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Personal Science & Physics

The answer to life, the universe and everything in it…

I like to think. I like to think about pretty much anything and everything. I also like to write about what I think about, too. Recently, I had cause to put thought to web page on the subject of theoretical physics.

Not that I’m a physicist, theoretical or otherwise. But I sort of know enough to be able to stab at ideas and find myself going in the right direction.

And how might this possible?

Blunt force common sense, logic and a rigorous pursuit thereof.

While doing the rounds this morning, something caught my attention:

“One of the most puzzling aspects of the universe could be explained by something as down-to-earth as soap bubbles.”

Which was to be expanded upon elsewhere:

“The ‘cosmological constant problem’ has a natural analogue in the membrane context: the vanishingly small surface tension of fluid membranes … in the membrane context, where the discreteness of spacetime translates into the molecular structure of matter. We propose analogue experiments to probe a small and fluctuating surface tension in fluid membranes.”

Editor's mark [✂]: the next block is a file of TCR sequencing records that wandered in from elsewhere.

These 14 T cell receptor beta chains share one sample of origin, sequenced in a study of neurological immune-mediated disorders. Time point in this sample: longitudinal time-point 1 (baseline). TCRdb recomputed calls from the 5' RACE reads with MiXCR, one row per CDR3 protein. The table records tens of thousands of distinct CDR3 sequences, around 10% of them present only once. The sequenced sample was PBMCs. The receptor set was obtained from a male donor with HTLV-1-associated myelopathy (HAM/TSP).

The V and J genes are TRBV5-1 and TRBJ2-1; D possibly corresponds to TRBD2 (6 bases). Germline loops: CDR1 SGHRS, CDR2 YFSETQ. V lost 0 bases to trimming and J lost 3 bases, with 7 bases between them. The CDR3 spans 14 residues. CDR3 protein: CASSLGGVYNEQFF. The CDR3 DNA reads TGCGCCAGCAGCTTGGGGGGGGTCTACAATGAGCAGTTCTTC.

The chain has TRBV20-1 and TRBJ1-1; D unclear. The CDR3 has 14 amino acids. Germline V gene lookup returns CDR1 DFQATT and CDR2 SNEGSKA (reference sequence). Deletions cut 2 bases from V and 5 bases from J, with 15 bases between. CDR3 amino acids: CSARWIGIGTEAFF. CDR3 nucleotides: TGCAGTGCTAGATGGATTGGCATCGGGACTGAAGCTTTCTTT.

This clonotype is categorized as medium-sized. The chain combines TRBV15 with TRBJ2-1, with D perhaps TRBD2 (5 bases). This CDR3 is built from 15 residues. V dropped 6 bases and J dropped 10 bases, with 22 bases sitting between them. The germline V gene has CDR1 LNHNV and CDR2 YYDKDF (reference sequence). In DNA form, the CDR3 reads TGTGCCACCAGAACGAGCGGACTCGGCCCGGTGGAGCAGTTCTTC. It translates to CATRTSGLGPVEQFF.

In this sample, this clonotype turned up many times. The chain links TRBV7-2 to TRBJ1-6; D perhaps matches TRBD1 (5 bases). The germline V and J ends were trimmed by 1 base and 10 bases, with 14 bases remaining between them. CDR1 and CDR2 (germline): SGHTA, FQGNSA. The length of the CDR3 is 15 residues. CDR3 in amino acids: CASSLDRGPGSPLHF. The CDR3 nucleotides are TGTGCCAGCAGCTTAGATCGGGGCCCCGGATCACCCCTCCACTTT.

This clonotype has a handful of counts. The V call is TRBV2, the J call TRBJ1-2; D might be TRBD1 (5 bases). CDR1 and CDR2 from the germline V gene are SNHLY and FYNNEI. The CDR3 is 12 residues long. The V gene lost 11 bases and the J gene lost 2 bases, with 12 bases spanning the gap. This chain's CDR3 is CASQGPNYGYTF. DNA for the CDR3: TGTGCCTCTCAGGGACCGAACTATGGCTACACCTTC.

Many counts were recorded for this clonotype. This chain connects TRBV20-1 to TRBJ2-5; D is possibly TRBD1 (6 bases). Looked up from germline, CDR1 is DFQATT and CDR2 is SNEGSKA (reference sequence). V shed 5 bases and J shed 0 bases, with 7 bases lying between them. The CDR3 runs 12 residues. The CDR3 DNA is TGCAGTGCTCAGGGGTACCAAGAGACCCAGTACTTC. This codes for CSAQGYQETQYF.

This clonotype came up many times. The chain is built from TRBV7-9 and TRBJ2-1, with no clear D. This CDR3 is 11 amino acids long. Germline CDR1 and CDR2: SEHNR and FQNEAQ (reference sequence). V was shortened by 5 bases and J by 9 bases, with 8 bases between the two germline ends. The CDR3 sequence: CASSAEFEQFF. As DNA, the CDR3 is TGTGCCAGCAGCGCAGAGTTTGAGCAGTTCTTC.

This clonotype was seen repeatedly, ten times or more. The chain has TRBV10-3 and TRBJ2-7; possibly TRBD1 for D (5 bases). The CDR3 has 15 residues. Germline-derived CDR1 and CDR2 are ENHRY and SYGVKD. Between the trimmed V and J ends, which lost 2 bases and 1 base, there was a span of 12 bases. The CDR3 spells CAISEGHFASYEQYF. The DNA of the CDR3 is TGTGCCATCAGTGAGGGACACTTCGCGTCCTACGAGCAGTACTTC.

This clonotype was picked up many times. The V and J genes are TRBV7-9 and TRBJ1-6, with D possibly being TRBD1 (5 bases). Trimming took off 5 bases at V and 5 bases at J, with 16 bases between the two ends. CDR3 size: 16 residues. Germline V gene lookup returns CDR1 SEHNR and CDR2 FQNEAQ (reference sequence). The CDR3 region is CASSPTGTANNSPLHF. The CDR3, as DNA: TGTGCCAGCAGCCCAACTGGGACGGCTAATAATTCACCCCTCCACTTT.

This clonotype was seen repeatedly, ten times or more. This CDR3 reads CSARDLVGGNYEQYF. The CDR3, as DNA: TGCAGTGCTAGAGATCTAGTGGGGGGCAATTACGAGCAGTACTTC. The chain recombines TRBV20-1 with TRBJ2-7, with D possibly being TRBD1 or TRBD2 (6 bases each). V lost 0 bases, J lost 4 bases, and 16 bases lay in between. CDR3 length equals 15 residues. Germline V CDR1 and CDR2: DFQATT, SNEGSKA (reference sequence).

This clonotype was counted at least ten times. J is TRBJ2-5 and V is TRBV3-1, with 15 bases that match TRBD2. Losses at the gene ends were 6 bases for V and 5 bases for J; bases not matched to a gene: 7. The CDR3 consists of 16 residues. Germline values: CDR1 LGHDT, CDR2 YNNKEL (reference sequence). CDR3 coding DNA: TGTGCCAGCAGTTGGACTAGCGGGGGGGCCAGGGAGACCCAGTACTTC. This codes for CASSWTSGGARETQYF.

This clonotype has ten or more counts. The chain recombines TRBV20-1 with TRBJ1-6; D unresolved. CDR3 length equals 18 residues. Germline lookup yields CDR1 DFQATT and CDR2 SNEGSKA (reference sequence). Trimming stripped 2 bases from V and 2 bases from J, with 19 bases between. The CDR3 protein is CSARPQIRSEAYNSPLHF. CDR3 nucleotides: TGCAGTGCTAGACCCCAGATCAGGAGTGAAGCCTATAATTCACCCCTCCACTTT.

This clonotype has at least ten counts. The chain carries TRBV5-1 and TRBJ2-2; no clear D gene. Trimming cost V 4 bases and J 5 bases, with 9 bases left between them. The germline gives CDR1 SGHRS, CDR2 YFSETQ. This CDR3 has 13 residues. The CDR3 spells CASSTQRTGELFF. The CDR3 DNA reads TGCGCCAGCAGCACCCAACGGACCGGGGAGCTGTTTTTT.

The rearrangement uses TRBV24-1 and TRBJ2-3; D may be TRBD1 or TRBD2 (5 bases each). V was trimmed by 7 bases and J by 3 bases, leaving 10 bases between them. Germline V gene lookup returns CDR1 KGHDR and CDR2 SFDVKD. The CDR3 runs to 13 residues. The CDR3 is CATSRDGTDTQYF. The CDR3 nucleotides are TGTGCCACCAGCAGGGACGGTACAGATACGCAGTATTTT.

Which sort of sounds like a theory of my own:

“Individually, a bubble is a perfect sphere. A marvel of nature. But what happens when you force these spheres together? As they push against each other, their surfaces become faceted as they make room for those other, adjoining spheres. Faceted like a football or a Buckminsterfullerene, perhaps?

And we see again those recurring patterns across scale and proportion – from the vanishingly small, to the infinitely large.

Could it be that the very same forces at work in the bathroom are the same forces at work in the region beyond the confines of our universe?”

You may find my article to be more easily digestible than the more academic ruminations pointed to earlier.

Want to know another theory of mine? It’s about the fate of the universe and how it ends. Thing is, it doesn’t. That’s just an illusion too…

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By Wayne Smallman

Wayne is the man behind the Blah, Blah! Technology website, and the creator of the Under Cloud, a digital research assistant for journalists and academics.

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